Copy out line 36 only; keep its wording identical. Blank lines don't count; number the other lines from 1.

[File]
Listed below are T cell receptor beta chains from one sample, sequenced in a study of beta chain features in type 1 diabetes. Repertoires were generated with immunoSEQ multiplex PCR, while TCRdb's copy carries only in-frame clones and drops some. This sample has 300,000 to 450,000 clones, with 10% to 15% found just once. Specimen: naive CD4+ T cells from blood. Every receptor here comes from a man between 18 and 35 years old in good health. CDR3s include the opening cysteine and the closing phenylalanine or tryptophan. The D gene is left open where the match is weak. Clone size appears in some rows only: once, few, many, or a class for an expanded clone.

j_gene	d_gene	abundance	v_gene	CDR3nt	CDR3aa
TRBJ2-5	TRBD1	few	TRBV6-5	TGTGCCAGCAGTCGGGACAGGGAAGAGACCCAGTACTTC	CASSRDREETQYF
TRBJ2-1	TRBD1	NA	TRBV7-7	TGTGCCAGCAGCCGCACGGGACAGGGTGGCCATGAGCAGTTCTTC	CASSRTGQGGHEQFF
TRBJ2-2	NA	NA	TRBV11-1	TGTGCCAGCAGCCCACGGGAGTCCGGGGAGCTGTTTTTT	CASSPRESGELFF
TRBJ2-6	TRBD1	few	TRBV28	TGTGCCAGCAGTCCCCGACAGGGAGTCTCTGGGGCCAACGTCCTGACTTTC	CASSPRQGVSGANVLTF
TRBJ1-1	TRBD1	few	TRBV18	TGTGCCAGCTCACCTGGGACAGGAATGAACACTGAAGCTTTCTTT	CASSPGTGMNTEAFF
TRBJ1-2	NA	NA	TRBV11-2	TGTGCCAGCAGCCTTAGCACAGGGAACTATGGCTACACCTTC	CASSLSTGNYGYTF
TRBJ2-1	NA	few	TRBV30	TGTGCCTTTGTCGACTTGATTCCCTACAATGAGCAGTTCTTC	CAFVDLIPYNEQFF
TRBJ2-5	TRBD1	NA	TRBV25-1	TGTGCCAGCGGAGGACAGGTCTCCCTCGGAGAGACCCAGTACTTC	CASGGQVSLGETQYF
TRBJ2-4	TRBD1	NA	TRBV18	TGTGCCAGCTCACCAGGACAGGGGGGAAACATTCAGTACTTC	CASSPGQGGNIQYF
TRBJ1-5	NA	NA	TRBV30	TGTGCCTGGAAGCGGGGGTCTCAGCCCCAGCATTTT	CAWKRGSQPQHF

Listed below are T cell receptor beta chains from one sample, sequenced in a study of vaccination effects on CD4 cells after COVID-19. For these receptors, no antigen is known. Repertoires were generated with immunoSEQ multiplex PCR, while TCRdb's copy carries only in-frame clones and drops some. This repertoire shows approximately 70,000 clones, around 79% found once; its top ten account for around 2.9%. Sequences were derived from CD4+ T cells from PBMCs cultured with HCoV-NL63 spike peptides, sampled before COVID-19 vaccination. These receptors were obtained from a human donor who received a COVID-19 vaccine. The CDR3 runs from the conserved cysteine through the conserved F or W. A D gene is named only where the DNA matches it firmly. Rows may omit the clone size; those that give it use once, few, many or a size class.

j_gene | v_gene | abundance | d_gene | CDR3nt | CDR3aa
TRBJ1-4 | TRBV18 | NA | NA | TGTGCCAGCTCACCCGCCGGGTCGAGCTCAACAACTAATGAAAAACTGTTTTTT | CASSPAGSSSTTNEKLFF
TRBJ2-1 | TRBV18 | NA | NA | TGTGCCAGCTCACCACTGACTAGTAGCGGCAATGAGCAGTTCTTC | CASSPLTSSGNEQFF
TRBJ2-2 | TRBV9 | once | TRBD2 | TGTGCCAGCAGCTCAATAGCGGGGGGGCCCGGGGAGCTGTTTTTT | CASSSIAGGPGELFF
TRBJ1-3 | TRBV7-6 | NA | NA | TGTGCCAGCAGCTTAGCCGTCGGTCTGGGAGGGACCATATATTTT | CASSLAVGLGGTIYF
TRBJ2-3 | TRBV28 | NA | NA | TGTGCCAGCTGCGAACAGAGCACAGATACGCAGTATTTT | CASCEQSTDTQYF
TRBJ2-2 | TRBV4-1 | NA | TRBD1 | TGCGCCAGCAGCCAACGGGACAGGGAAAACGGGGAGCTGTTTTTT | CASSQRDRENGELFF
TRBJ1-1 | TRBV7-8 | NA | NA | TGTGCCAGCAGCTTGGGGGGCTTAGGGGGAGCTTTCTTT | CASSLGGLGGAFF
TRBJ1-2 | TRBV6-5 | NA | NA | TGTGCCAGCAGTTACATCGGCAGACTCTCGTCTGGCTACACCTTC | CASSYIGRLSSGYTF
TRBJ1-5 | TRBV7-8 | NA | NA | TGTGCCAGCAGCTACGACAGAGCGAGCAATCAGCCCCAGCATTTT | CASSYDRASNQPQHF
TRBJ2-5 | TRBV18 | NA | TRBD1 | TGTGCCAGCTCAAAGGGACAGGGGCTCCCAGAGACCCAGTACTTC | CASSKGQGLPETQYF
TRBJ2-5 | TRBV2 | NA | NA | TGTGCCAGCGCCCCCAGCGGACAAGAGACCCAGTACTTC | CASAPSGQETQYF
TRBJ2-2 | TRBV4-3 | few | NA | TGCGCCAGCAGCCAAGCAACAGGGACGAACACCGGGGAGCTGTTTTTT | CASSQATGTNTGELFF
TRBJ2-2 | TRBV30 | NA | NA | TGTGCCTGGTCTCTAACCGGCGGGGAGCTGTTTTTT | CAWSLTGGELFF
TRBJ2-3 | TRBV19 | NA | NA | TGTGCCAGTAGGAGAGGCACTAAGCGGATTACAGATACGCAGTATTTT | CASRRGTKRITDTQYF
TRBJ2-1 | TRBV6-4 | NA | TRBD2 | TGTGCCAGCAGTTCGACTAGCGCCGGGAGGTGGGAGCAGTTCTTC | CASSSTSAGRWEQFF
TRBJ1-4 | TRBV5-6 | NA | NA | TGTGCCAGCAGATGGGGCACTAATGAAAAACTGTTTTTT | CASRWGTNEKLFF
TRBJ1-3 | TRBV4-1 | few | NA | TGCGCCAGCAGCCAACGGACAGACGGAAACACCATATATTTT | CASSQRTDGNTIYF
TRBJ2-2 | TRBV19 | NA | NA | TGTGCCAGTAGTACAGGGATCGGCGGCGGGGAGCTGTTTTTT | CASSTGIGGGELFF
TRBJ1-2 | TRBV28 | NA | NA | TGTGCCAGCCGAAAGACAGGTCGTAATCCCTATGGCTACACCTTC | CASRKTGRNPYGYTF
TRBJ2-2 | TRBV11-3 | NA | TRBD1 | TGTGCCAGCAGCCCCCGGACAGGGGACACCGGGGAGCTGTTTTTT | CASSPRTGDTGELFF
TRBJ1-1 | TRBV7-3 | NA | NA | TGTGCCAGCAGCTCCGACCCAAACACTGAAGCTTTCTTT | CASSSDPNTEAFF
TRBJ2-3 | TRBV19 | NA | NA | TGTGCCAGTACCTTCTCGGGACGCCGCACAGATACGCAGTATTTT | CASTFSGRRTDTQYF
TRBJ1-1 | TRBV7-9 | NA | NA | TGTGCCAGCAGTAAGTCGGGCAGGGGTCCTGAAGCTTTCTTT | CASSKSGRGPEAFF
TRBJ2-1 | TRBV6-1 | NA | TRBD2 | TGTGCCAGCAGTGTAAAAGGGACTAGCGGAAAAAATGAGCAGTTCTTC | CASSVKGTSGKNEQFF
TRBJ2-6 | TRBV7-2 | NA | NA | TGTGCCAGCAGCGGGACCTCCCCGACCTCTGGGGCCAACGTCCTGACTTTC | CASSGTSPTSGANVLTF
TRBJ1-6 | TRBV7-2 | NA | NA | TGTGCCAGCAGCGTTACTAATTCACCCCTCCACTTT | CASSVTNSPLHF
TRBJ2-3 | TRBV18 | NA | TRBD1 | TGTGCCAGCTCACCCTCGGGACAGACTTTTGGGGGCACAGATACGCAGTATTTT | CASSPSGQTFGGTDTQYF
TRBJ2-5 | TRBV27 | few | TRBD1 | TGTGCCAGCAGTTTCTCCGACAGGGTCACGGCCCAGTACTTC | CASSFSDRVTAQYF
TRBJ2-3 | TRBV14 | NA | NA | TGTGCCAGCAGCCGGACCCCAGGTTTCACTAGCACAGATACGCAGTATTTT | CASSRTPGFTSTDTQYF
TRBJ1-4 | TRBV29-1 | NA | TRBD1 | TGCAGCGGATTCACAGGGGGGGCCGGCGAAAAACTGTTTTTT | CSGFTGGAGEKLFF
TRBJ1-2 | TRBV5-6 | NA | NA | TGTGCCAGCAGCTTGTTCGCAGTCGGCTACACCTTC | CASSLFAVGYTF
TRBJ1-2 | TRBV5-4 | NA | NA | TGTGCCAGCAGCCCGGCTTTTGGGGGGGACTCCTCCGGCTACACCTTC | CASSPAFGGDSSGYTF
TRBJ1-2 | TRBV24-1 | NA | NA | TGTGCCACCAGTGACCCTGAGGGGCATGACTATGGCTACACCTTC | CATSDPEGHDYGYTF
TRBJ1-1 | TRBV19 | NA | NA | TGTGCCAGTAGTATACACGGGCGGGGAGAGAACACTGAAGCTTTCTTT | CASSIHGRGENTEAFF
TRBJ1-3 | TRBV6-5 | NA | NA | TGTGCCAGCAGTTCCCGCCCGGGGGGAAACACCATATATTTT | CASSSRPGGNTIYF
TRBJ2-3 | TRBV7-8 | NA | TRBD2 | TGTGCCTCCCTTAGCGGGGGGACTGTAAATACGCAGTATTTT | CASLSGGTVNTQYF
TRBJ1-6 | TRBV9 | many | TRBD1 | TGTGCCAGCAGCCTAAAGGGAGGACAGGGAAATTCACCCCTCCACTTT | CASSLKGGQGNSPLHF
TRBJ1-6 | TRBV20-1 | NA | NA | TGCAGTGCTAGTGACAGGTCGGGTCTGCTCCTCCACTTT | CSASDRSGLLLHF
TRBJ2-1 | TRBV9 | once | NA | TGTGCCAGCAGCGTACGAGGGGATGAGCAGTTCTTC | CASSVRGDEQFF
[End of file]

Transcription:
TRBJ2-3 | TRBV19 | NA | NA | TGTGCCAGTACCTTCTCGGGACGCCGCACAGATACGCAGTATTTT | CASTFSGRRTDTQYF